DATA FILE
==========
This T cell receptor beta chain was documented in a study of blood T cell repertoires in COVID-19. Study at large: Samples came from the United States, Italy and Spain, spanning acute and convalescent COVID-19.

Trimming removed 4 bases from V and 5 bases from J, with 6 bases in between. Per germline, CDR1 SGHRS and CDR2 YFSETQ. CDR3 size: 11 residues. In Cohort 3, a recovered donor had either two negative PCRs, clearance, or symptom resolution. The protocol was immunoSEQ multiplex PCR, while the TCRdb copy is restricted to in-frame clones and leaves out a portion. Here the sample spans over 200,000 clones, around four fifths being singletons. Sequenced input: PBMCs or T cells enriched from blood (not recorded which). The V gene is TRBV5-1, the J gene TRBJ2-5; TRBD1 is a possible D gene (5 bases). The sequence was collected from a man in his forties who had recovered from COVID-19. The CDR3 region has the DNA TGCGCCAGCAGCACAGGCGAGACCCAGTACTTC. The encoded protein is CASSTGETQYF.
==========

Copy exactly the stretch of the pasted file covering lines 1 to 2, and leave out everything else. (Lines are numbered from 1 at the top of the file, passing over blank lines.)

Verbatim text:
This T cell receptor beta chain was documented in a study of blood T cell repertoires in COVID-19. Study at large: Samples came from the United States, Italy and Spain, spanning acute and convalescent COVID-19.

Trimming removed 4 bases from V and 5 bases from J, with 6 bases in between. Per germline, CDR1 SGHRS and CDR2 YFSETQ. CDR3 size: 11 residues. In Cohort 3, a recovered donor had either two negative PCRs, clearance, or symptom resolution. The protocol was immunoSEQ multiplex PCR, while the TCRdb copy is restricted to in-frame clones and leaves out a portion. Here the sample spans over 200,000 clones, around four fifths being singletons. Sequenced input: PBMCs or T cells enriched from blood (not recorded which). The V gene is TRBV5-1, the J gene TRBJ2-5; TRBD1 is a possible D gene (5 bases). The sequence was collected from a man in his forties who had recovered from COVID-19. The CDR3 region has the DNA TGCGCCAGCAGCACAGGCGAGACCCAGTACTTC. The encoded protein is CASSTGETQYF.